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Prime Minister Cites ICT Connectivity as Key to Inclusive Growth

November 21, 2013 Destination Thailand No Comments Email Email

Prime Minister Yingluck Shinawatra, in her keynote address at the Connect Asia-Pacific Summit 2013, has stated that ICT connectivity is key to inclusive growth and development.
The summit was co-hosted in Bangkok by Thailand and the International Telecommunication Union (ITU) on 18 November 2013.

In her address, the Prime Minister said, “Growth must benefit and involve everyone. On the part of governments, we can support inclusive growth by having our public services, from health care to education to public safety, reach everyone, in particular in remote and less developed areas. At the global level, we need to make enhanced ICT connectivity part of the Post-2015 Development Agenda.”

She said that ICT enhances trade and investment. “By connecting businesses to customers and sources of finance from around the world, SMEs can benefit. Some have calculated that SMEs investing 30 percent of their budget on web technologies grow nine times faster than those that invest only 10 percent. ICT also helps lower the costs of doing business for SMEs, making them be more competitive.”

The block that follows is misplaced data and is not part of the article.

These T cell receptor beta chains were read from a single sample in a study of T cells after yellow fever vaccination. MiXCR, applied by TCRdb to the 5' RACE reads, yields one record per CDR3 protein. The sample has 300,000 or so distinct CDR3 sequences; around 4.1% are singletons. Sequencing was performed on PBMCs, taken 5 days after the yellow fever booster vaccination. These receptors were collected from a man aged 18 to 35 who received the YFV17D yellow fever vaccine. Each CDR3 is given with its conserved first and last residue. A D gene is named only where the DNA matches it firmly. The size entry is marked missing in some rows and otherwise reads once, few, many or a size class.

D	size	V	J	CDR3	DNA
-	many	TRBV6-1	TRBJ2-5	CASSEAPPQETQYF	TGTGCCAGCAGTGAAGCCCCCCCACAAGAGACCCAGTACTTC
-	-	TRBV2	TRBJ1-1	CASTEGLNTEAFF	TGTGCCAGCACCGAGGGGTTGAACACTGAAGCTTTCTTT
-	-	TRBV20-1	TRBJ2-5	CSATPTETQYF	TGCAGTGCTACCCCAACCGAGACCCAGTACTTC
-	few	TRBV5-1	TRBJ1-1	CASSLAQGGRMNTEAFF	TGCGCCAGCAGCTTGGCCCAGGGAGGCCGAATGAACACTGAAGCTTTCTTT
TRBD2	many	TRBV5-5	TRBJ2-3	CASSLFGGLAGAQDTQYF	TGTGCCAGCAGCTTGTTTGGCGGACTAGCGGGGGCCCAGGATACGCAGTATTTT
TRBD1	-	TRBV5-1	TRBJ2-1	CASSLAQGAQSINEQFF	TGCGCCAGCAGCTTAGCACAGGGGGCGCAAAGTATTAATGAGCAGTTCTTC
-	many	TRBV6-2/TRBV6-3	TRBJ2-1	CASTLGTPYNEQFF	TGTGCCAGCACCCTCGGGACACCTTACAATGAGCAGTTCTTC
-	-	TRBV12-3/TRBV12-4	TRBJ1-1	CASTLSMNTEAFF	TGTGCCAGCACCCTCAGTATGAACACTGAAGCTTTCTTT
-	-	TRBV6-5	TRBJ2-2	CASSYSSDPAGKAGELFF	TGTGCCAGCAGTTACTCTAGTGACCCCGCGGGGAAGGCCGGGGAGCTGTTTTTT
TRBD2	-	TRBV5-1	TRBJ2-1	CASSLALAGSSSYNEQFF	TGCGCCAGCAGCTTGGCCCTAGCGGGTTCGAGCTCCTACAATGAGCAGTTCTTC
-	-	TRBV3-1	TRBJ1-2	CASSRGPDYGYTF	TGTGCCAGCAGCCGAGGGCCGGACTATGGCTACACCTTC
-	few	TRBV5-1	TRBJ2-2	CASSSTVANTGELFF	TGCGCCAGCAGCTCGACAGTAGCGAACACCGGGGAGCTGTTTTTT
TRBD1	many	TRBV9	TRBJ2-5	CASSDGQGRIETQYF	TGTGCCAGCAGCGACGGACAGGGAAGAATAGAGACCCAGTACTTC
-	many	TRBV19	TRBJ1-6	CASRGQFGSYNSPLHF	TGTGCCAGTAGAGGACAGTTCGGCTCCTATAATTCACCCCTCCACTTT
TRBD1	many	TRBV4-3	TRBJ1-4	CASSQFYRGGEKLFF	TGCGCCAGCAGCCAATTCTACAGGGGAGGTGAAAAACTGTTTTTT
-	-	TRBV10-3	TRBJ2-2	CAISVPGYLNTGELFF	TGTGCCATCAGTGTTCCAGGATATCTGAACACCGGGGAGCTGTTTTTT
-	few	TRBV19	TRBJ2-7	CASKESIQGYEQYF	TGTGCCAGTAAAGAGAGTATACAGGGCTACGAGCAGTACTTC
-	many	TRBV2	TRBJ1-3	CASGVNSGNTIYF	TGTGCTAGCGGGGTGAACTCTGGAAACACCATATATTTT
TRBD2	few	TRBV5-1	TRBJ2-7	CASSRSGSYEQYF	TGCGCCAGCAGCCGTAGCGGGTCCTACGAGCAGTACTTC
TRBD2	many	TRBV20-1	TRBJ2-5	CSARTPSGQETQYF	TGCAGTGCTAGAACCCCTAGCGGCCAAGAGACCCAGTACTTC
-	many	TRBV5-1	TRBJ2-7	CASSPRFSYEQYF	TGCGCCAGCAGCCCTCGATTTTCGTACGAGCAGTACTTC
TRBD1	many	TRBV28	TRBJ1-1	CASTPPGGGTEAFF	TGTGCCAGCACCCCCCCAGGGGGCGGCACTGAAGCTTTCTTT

The Prime Minister said that ICT also helps close gender gaps. It has been estimated that bringing 600 million more women on line can increase global GDP by 13-18 billion US dollars.

Most importantly, she said, “ICT empowers people. Better access to information and finance empowers the individual. A well informed citizen is the backbone of a strong democracy. Individual with better access to finances can be a more productive member of society. Globally, ICT has played a key role in advancing MDGs for many countries.

“For health, remote monitoring and diagnosis has helped countries achieve better health coverage. This has allowed medical care to reach areas that have never received sufficient medical care before. For education, ‘Open Education Resources’ and use of computer tablets have also led to wider and more effective education.

“In Thailand, the government has also made these policies one of our top priorities. We have distributed computer tablets with educational software to schoolchildren. We are enhancing ICT capabilities and coverage in schools and promoting long-distance learning.

“One of the biggest challenges is the digital divide between countries, especially for the Least Connected Countries. Right now, 80 percent of households in developed countries have internet access, while in developing countries, only 28 percent have it.

“Another major challenge is the misuse of ICT connectivity by individuals or groups. This results in cybercrimes, cyber terrorism and violations of privacy. Both of these challenges should be addressed if we are to have a truly connected global community.”

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